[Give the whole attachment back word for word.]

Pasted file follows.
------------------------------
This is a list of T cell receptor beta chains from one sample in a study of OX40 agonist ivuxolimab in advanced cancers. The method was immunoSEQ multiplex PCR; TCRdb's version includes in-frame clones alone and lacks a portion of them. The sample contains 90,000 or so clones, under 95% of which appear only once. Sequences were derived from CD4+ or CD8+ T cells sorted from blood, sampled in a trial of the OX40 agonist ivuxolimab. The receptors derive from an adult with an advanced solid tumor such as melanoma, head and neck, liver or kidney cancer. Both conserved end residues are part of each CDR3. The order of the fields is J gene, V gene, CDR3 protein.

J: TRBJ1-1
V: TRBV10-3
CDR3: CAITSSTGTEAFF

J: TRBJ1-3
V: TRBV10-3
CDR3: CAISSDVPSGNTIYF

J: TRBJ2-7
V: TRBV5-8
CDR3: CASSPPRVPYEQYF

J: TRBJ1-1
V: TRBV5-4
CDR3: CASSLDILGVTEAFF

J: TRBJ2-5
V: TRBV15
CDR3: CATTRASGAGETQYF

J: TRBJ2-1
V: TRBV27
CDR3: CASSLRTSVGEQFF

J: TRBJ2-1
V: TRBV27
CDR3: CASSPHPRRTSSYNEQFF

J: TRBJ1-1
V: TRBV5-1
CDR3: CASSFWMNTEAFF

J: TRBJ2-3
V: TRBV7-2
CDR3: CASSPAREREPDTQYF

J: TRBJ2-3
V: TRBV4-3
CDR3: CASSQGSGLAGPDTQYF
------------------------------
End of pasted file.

This is a list of T cell receptor beta chains from one sample in a study of OX40 agonist ivuxolimab in advanced cancers. The method was immunoSEQ multiplex PCR; TCRdb's version includes in-frame clones alone and lacks a portion of them. The sample contains 90,000 or so clones, under 95% of which appear only once. Sequences were derived from CD4+ or CD8+ T cells sorted from blood, sampled in a trial of the OX40 agonist ivuxolimab. The receptors derive from an adult with an advanced solid tumor such as melanoma, head and neck, liver or kidney cancer. Both conserved end residues are part of each CDR3. The order of the fields is J gene, V gene, CDR3 protein.

J: TRBJ1-1
V: TRBV10-3
CDR3: CAITSSTGTEAFF

J: TRBJ1-3
V: TRBV10-3
CDR3: CAISSDVPSGNTIYF

J: TRBJ2-7
V: TRBV5-8
CDR3: CASSPPRVPYEQYF

J: TRBJ1-1
V: TRBV5-4
CDR3: CASSLDILGVTEAFF

J: TRBJ2-5
V: TRBV15
CDR3: CATTRASGAGETQYF

J: TRBJ2-1
V: TRBV27
CDR3: CASSLRTSVGEQFF

J: TRBJ2-1
V: TRBV27
CDR3: CASSPHPRRTSSYNEQFF

J: TRBJ1-1
V: TRBV5-1
CDR3: CASSFWMNTEAFF

J: TRBJ2-3
V: TRBV7-2
CDR3: CASSPAREREPDTQYF

J: TRBJ2-3
V: TRBV4-3
CDR3: CASSQGSGLAGPDTQYF